I absolutely love this country.
And I’m not entirely sure why.
India is kind of like an abusive boyfriend. It’s unreliable (or, reliably unreliable), gropes you when you don’t want to be groped, changes your response pattern to such gropes, feeds you unhealthy food, makes the simplest thing way more difficult than it needs to be, nearly kills you every time you leave the house (and oftentimes when you don’t leave the house), and generally speaking, makes it clear that you are insignificant and useless in the face of the force that is India.
Last night, while I was lying on sweat-soaked sheets in my windowless cement block room, killing any ants that made the transfer from my wall to my bed, swatting mosquitoes and waiting for the electricity to come back on so the fan could blow warm, dusty air down on me, I was plotting my return.
Mumbai or Delhi. A city big enough to have a nonprofit that I could intern with after graduate school and practice my Hindi in.
My Hindi has surprised me of late. It’s really not much better, structure wise, than it was when I left for India. But it’s become unconscious, which has never happened to me with a language before. I understand a lot of the basic family chatter without thinking about it. Weirder, when I’m around only English speakers, I have to actively filter the Hindi out of my speech.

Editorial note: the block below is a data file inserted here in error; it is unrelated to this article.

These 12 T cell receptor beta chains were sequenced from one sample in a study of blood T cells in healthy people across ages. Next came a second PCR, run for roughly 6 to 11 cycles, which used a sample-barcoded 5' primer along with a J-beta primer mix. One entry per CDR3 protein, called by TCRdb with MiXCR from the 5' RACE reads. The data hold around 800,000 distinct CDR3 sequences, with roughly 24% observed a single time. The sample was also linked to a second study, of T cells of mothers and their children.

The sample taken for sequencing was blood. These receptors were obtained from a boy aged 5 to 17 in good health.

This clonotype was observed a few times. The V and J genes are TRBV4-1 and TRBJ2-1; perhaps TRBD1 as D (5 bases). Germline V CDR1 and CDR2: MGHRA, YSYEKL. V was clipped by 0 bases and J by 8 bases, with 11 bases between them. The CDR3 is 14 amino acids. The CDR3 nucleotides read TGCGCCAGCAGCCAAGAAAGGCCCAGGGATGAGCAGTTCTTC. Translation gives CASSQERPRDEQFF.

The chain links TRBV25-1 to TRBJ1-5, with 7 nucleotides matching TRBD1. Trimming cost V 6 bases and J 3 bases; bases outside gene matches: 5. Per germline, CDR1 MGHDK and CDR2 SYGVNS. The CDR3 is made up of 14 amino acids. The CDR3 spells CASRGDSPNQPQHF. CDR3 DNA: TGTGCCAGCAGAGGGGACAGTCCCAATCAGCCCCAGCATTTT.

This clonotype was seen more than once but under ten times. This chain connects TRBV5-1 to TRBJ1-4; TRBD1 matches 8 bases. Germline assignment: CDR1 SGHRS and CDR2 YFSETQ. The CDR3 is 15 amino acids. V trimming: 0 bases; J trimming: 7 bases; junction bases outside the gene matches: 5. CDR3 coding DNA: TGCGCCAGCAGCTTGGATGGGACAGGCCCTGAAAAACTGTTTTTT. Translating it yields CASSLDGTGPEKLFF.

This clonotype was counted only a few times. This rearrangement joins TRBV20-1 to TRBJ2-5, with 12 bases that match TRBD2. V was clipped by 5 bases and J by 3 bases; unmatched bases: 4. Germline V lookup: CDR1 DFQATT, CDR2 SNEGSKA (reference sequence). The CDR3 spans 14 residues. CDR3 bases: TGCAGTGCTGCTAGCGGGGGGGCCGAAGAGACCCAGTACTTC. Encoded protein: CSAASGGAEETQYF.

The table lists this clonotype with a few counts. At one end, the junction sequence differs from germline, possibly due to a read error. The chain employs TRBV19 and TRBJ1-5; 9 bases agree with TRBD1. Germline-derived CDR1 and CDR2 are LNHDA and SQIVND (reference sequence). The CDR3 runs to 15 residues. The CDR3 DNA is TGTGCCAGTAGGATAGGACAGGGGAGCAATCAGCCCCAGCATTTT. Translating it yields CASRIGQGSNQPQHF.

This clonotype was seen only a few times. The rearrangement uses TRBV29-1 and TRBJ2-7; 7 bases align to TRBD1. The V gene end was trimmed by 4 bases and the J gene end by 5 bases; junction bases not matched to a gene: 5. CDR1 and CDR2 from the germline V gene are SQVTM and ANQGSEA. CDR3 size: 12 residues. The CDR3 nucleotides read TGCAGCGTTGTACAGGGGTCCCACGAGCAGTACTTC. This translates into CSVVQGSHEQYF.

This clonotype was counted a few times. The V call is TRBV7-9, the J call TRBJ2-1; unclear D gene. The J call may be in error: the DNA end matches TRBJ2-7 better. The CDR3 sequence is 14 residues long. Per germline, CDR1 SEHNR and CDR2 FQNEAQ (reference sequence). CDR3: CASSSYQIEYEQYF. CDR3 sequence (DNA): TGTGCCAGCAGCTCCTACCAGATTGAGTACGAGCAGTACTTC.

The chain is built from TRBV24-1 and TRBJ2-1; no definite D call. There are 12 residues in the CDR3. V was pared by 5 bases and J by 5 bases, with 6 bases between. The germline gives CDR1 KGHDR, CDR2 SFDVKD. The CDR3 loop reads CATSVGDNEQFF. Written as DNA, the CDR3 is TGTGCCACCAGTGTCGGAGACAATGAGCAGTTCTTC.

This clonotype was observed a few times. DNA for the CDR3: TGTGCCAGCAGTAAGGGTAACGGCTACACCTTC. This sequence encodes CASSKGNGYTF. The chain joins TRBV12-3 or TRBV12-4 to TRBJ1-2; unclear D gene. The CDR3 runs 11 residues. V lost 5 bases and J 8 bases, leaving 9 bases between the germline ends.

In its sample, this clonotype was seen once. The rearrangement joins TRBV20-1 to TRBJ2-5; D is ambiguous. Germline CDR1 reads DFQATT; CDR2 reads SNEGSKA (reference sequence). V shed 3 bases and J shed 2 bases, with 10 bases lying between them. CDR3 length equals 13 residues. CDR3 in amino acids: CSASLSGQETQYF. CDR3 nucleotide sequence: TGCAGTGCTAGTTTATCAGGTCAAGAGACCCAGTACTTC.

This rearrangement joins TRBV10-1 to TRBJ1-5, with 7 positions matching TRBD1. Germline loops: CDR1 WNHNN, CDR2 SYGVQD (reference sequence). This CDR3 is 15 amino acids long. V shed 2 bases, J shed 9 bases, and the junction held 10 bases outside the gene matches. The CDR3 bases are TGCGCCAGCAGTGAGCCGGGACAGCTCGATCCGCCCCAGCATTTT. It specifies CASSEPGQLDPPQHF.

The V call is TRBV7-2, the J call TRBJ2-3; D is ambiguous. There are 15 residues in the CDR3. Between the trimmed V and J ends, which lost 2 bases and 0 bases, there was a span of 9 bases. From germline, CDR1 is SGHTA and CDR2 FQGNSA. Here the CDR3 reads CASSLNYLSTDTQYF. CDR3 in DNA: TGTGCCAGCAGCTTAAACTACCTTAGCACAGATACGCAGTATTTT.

How do people who speak multiple languages handle that all the time? It’s bizarre to have to filter your speech like that. It’s going to be even more strange to not be around Hindi all the time and be in a country where I don’t have at least enough of the language to navigate the day to day stuff.
I did some last minute shopping yesterday and purchased for my self a wall hanging that I folds small enough that I can bring it with me wherever I move to, easily, for room decoration and a reminder of India. Here I am, about to go to graduate school in the UK for a year after spending six months abroad, and I’m talking about moving to India after graduate school. When did my life become so damn international? How did I get from flailing at my office job for two years to packing for a trek in Nepal while mentally preparing to live abroad for what is turning into several years?
I made a decision.
I spent so long afraid to move forward in case I made a mistake. And you know what? Even if this had been a mistake, would that be so bad?
It’s strange how often, in retrospect, you realize that the thing standing in your way was not money, time, or obligations.
It was just yourself.